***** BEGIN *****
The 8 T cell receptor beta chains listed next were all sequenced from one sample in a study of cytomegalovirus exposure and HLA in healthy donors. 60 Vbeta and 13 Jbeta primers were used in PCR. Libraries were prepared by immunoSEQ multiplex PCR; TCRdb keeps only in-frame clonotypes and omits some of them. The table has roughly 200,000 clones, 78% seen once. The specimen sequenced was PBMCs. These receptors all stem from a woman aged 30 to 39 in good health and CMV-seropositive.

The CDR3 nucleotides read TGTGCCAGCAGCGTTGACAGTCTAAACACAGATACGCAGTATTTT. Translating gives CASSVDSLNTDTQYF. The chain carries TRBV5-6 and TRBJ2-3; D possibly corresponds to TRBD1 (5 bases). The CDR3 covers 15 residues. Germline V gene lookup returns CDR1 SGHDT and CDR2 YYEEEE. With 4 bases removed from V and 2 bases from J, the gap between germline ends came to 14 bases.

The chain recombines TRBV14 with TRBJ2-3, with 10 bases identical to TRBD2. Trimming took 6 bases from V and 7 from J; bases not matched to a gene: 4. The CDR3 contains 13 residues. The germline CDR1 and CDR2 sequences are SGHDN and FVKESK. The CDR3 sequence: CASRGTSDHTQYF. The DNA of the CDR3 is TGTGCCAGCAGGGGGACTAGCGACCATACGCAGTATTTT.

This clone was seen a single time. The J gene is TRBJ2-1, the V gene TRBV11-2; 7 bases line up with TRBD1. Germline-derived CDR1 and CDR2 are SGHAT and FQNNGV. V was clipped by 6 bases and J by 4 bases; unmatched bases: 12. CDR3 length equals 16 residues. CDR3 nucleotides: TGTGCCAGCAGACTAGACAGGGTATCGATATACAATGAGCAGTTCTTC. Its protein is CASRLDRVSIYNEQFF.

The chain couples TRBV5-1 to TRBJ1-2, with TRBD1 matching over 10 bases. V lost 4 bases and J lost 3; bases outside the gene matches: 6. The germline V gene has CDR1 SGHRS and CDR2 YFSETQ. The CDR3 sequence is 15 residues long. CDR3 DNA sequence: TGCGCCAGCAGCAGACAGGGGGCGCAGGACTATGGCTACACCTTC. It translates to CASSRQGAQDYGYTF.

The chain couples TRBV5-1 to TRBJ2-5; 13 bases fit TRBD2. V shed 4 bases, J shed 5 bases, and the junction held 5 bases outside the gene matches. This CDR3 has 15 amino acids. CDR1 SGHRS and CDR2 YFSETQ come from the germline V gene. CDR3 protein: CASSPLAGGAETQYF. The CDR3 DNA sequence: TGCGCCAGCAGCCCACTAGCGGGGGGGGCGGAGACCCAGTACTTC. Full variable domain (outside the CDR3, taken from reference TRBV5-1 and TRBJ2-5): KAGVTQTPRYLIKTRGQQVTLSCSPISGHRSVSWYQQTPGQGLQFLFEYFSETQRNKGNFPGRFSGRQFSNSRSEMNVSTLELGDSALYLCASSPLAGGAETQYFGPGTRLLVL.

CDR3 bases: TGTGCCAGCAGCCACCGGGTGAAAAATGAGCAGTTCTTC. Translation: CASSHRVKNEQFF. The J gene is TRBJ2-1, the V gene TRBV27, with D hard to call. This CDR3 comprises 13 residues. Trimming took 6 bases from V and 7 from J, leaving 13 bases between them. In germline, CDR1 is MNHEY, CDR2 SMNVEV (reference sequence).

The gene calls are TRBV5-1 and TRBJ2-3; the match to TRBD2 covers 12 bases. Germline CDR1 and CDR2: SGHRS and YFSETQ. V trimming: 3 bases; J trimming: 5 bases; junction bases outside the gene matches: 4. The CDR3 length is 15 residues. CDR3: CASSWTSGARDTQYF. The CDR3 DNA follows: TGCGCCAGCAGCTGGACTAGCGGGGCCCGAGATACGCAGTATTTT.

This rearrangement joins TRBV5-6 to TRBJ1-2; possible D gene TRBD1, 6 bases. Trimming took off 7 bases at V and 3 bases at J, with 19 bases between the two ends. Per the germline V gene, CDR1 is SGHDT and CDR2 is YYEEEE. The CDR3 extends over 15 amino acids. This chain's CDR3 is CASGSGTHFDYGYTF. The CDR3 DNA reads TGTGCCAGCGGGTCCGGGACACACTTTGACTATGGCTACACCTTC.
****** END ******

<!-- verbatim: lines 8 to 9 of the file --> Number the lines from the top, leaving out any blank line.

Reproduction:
The gene calls are TRBV5-1 and TRBJ2-3; the match to TRBD2 covers 12 bases. Germline CDR1 and CDR2: SGHRS and YFSETQ. V trimming: 3 bases; J trimming: 5 bases; junction bases outside the gene matches: 4. The CDR3 length is 15 residues. CDR3: CASSWTSGARDTQYF. The CDR3 DNA follows: TGCGCCAGCAGCTGGACTAGCGGGGCCCGAGATACGCAGTATTTT.

This rearrangement joins TRBV5-6 to TRBJ1-2; possible D gene TRBD1, 6 bases. Trimming took off 7 bases at V and 3 bases at J, with 19 bases between the two ends. Per the germline V gene, CDR1 is SGHDT and CDR2 is YYEEEE. The CDR3 extends over 15 amino acids. This chain's CDR3 is CASGSGTHFDYGYTF. The CDR3 DNA reads TGTGCCAGCGGGTCCGGGACACACTTTGACTATGGCTACACCTTC.